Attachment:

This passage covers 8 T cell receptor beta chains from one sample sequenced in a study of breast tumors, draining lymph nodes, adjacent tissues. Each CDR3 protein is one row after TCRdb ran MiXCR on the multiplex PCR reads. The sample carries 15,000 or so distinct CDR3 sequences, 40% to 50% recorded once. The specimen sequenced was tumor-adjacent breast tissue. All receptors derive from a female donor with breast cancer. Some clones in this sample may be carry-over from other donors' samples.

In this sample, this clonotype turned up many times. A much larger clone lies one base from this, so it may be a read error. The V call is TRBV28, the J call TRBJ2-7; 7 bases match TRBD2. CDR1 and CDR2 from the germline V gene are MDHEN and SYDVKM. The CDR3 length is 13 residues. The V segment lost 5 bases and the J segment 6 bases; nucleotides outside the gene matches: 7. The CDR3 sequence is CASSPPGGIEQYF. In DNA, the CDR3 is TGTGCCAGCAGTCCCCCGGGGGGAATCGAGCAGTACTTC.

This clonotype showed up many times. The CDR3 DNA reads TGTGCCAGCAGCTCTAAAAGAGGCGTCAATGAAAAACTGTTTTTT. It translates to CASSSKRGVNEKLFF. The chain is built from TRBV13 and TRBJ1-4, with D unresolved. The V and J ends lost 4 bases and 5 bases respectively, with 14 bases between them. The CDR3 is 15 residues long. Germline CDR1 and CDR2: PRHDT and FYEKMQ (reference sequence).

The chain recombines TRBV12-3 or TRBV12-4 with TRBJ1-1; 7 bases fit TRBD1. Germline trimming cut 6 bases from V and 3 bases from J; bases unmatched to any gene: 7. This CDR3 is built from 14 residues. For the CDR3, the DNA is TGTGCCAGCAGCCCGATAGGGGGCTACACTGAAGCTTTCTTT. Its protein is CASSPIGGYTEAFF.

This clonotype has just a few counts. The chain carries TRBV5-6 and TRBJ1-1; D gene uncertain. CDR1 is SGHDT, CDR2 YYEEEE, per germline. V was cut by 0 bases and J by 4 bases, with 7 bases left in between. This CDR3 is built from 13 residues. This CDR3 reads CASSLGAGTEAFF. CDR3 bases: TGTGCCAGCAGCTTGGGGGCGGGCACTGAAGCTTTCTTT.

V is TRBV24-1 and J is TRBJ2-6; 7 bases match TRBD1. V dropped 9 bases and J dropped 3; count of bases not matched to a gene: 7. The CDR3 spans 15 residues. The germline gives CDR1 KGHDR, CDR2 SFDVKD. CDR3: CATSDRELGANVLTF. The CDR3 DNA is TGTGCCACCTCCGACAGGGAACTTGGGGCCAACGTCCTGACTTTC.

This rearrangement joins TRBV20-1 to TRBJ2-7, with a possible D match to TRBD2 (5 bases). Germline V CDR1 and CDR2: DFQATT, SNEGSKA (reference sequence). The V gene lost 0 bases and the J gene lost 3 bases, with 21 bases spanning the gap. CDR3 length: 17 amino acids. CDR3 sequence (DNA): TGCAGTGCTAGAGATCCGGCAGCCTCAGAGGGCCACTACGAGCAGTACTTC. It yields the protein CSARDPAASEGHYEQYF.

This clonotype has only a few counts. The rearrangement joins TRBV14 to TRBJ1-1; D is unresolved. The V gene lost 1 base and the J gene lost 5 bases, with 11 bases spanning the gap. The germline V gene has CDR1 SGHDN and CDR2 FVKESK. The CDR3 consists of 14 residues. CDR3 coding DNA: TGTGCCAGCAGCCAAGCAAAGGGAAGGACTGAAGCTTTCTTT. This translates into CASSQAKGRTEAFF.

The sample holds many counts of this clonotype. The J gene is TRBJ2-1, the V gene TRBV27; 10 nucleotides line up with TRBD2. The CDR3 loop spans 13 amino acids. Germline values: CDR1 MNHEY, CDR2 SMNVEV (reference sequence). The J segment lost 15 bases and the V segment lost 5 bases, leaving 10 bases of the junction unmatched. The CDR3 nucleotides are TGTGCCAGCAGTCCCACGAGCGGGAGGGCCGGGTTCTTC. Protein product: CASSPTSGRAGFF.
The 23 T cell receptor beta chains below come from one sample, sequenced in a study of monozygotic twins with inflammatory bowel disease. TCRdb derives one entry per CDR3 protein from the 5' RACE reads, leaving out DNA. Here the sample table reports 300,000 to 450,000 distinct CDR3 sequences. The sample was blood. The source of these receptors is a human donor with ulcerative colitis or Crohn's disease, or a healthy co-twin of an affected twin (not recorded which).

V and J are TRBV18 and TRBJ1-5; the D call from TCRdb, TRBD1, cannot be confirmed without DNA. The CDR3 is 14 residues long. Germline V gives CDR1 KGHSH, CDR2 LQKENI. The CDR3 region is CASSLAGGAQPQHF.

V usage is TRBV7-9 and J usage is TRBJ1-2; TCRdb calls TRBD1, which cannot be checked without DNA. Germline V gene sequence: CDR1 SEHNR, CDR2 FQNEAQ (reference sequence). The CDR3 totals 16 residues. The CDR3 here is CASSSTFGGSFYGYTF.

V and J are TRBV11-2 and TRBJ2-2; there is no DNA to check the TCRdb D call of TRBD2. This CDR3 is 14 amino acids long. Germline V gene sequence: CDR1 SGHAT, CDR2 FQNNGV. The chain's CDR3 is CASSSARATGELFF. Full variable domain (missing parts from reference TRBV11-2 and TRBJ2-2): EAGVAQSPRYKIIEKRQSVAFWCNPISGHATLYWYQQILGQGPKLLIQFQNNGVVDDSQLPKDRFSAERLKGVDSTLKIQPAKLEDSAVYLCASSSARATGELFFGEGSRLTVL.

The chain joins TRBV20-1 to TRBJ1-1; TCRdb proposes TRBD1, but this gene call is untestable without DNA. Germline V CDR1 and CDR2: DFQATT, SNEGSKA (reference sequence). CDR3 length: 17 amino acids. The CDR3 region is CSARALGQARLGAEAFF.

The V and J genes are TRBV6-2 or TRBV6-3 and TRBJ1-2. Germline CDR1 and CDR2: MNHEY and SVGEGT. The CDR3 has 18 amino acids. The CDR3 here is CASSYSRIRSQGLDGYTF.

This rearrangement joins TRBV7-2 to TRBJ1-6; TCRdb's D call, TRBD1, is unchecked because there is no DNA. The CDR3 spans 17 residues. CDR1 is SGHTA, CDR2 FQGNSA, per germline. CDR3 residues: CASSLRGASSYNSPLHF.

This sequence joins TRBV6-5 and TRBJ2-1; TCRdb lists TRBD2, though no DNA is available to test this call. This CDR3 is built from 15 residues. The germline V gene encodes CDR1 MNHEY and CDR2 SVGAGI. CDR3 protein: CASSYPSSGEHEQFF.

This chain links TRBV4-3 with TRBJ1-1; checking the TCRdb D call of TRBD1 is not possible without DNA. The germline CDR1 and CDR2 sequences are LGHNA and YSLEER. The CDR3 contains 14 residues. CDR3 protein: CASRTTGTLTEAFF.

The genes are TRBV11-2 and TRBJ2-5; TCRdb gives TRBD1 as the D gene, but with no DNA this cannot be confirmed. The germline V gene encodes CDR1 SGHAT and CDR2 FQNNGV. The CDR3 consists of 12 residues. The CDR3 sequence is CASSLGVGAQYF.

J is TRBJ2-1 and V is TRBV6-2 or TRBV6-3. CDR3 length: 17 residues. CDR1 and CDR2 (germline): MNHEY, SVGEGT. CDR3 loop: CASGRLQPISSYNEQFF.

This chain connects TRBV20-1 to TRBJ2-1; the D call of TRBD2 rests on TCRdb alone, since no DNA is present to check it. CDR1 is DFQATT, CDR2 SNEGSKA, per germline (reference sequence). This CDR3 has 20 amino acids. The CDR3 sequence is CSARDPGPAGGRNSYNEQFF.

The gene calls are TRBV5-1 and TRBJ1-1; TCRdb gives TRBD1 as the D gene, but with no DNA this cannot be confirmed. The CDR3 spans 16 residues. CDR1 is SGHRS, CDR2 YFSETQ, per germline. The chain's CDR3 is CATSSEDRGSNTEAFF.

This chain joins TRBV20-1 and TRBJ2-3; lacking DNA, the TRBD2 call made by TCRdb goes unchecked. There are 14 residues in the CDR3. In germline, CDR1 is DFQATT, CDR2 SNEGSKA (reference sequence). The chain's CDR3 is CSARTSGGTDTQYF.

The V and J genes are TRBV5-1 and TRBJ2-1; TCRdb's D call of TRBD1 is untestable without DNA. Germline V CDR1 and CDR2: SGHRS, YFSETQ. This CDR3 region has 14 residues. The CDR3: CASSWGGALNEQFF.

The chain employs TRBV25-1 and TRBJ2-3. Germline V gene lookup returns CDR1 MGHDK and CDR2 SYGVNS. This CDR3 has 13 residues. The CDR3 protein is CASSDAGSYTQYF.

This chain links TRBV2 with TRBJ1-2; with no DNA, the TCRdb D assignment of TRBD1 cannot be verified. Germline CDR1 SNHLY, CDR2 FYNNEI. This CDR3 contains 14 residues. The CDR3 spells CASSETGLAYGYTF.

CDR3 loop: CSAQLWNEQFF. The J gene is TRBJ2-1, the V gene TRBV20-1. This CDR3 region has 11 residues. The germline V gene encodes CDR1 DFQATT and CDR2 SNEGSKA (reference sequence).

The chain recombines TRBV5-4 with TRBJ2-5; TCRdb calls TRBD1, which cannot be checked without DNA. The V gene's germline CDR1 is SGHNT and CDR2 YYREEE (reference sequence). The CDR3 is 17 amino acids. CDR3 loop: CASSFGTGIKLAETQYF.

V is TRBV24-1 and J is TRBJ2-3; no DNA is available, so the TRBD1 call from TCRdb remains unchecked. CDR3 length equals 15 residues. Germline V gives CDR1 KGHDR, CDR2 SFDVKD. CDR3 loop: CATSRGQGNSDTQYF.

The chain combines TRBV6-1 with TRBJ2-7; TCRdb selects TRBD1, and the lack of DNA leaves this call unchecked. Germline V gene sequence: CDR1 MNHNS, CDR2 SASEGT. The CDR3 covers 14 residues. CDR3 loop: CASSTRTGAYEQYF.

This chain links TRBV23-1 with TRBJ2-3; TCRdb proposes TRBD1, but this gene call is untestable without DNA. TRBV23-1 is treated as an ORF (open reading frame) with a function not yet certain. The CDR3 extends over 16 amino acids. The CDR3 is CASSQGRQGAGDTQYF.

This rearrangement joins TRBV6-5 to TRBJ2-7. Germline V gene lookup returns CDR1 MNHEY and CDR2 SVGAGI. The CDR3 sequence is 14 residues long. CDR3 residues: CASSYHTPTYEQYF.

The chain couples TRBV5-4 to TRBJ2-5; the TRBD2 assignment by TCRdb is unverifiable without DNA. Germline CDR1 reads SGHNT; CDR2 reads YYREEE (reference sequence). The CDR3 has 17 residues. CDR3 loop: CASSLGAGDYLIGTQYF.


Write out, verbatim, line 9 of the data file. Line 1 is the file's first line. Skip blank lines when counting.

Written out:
The sample holds many counts of this clonotype. The J gene is TRBJ2-1, the V gene TRBV27; 10 nucleotides line up with TRBD2. The CDR3 loop spans 13 amino acids. Germline values: CDR1 MNHEY, CDR2 SMNVEV (reference sequence). The J segment lost 15 bases and the V segment lost 5 bases, leaving 10 bases of the junction unmatched. The CDR3 nucleotides are TGTGCCAGCAGTCCCACGAGCGGGAGGGCCGGGTTCTTC. Protein product: CASSPTSGRAGFF.